Photoluminescence-based detector measures pulse energy of x-ray FELs
X-ray free-electron lasers (FELs) promise improved x-ray imaging and nonlinear matter interaction and time-resolved studies; however, their short, intense, small-wavelength pulses are difficult to measure.
X-ray free-electron lasers (FELs) promise improved x-ray imaging and nonlinear matter interaction and time-resolved studies; however, their short, intense, small-wavelength pulses are difficult to measure. The pulse energy of the soft-x-ray FEL source in Hamburg, Germany called FLASH (with a 6-48 nm wavelength range) has been measured by applying an electric field across a rare-gas cell that produces strong electron and ion currents at low pressures and a correspondingly strong signal that can be detected with Faraday cups. A simpler detection technique has recently been developed by researchers at Lawrence Livermore National Laboratory (Livermore, CA) and Stanford University (Stanford, CA), who both modeled and experimentally demonstrated an electrode-less photoluminescence-based pulse-energy detector. It has been successfully used with the hard-x-ray Linac Coherent Light Source at Stanford and produced a strong signal.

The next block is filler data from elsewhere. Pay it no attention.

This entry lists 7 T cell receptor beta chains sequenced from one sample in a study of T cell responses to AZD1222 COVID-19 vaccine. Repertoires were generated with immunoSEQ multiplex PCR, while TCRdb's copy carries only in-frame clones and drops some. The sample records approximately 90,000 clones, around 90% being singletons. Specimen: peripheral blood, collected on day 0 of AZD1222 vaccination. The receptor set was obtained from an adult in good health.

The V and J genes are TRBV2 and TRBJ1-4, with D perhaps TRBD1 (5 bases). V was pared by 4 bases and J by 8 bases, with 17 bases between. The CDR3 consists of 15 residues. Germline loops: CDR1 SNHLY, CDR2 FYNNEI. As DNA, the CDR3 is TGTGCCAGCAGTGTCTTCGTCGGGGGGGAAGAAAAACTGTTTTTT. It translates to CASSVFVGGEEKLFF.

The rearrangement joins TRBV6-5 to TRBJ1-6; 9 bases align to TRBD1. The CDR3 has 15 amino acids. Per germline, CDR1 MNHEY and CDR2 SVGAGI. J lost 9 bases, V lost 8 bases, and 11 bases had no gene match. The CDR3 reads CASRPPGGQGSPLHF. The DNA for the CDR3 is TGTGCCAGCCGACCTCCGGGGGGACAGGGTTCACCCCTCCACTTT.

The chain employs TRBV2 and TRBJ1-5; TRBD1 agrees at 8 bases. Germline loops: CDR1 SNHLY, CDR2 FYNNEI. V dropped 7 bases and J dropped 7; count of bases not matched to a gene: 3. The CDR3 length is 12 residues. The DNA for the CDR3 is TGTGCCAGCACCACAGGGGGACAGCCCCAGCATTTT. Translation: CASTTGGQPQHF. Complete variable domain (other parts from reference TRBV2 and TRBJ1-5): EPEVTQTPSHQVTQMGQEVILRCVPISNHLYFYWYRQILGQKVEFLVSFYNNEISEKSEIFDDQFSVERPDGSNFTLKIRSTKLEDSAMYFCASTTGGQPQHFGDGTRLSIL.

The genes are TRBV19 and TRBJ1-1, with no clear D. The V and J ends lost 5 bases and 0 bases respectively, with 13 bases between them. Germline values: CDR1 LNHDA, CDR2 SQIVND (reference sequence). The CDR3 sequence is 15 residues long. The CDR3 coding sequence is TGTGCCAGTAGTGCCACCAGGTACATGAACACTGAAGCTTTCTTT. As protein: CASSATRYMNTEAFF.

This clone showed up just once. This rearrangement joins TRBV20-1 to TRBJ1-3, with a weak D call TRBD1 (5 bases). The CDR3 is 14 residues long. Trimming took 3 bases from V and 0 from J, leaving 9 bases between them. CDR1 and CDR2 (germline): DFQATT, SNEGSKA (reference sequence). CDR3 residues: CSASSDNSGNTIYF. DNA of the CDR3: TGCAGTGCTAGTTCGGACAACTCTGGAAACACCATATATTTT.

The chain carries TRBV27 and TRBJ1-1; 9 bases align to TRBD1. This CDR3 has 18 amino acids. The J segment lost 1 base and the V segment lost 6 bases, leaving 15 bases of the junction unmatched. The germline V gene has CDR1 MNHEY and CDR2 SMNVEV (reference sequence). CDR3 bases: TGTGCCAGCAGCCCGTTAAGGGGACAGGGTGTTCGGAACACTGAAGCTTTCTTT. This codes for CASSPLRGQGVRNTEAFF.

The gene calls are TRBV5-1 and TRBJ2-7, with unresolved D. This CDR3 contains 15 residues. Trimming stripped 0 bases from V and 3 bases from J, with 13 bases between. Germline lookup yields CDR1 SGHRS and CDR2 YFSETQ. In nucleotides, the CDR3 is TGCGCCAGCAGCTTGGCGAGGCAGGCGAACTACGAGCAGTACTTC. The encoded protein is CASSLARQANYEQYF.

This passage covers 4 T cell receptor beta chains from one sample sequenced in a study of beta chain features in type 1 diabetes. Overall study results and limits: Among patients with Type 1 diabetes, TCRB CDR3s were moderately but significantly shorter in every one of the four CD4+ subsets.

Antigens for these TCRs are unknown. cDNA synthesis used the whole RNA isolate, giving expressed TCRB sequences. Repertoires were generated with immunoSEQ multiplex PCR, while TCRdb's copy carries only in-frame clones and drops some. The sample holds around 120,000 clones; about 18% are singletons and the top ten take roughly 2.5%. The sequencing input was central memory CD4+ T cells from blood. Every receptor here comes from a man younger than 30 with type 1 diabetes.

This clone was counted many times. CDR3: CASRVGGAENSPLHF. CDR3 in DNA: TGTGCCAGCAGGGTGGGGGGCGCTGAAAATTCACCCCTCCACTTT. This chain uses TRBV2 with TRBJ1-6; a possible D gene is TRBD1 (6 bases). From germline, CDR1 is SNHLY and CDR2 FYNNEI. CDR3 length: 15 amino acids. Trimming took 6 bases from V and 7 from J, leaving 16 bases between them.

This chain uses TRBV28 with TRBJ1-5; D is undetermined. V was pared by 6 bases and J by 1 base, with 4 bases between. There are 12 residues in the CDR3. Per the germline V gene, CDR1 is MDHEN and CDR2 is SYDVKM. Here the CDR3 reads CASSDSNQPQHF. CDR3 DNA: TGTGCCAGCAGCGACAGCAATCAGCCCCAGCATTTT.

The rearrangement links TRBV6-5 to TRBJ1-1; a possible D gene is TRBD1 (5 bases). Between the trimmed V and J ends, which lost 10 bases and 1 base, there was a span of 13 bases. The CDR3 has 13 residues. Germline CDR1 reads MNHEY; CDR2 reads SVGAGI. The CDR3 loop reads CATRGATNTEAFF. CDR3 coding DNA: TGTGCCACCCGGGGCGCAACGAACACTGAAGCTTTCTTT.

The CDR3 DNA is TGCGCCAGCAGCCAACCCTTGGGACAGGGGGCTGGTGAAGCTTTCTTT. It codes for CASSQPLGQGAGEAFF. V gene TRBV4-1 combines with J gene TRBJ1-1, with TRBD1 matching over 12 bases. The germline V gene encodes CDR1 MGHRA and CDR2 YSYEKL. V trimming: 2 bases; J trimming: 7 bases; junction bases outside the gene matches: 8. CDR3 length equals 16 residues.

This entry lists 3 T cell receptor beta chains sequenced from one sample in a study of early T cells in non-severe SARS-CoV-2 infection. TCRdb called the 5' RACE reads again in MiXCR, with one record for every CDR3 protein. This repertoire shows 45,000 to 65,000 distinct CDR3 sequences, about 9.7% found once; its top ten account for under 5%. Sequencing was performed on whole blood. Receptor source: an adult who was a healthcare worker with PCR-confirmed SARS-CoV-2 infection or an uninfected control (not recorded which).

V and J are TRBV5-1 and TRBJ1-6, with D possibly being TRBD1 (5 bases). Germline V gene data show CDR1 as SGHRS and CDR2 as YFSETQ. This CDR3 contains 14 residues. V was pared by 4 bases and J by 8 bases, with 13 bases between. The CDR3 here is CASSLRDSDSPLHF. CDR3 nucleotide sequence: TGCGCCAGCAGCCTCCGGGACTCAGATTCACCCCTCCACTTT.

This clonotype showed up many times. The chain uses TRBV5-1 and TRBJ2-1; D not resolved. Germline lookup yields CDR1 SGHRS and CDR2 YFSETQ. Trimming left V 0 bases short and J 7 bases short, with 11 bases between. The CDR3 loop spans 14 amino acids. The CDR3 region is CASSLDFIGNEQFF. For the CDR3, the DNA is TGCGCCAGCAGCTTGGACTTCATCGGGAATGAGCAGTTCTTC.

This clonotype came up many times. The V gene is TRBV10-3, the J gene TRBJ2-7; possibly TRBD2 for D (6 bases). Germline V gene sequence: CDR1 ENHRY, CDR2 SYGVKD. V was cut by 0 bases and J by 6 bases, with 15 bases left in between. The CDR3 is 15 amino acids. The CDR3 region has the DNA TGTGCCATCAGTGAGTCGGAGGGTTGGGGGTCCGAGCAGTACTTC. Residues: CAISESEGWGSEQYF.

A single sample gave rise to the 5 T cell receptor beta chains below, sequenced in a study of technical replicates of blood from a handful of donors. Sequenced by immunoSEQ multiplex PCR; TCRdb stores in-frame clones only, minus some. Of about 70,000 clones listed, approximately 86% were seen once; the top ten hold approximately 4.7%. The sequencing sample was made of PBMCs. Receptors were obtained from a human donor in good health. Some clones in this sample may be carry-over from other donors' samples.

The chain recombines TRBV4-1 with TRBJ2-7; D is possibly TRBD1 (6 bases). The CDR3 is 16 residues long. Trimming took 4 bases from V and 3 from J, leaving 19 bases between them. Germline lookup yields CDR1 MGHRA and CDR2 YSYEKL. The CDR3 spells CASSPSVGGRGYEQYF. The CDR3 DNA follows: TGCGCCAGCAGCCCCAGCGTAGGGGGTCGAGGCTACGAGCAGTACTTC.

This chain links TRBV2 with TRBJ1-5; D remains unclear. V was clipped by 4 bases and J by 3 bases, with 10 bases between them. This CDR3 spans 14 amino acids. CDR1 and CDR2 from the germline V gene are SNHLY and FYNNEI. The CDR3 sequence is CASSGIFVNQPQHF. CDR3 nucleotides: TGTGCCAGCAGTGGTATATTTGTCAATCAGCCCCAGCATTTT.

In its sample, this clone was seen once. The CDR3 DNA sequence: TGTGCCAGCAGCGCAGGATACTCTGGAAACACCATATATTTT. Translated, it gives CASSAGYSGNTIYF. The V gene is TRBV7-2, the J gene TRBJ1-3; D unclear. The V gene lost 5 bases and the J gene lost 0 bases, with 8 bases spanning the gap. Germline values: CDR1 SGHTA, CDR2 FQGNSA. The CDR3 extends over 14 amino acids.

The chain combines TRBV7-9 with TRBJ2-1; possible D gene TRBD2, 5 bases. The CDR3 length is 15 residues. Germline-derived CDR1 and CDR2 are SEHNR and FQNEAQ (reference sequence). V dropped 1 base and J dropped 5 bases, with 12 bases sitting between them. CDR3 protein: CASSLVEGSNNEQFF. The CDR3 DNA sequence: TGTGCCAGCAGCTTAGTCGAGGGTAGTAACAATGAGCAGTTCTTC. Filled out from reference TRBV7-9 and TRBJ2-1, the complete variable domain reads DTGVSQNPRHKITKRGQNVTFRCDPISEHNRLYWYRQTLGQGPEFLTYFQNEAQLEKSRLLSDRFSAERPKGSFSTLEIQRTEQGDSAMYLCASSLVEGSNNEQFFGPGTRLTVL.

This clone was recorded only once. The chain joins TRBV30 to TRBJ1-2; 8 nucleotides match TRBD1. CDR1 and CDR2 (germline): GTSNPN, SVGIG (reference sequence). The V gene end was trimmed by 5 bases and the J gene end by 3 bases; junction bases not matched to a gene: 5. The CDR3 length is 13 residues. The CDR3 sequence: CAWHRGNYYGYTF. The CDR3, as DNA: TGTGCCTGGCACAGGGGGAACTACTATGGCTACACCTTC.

The simple and inexpensive detector infers the total pulse energy from the UV radiation generated by passing the FEL beam through a weakly absorbing gas (in this case, nitrogen gas, since its UV luminescence behavior is very well characterized). The gas is contained in a 30 cm long, 8 cm diameter cylinder at a pressure between 0.1 and 2 Torr–adequate to overcome system noise. The FEL beam induces photoionization of the nitrogen gas, creating UV photons and measurable luminescence that can be quantified and correlated with total laser pulse energy. Contact Stefan P. Hau-Riege at firstname.lastname@example.org.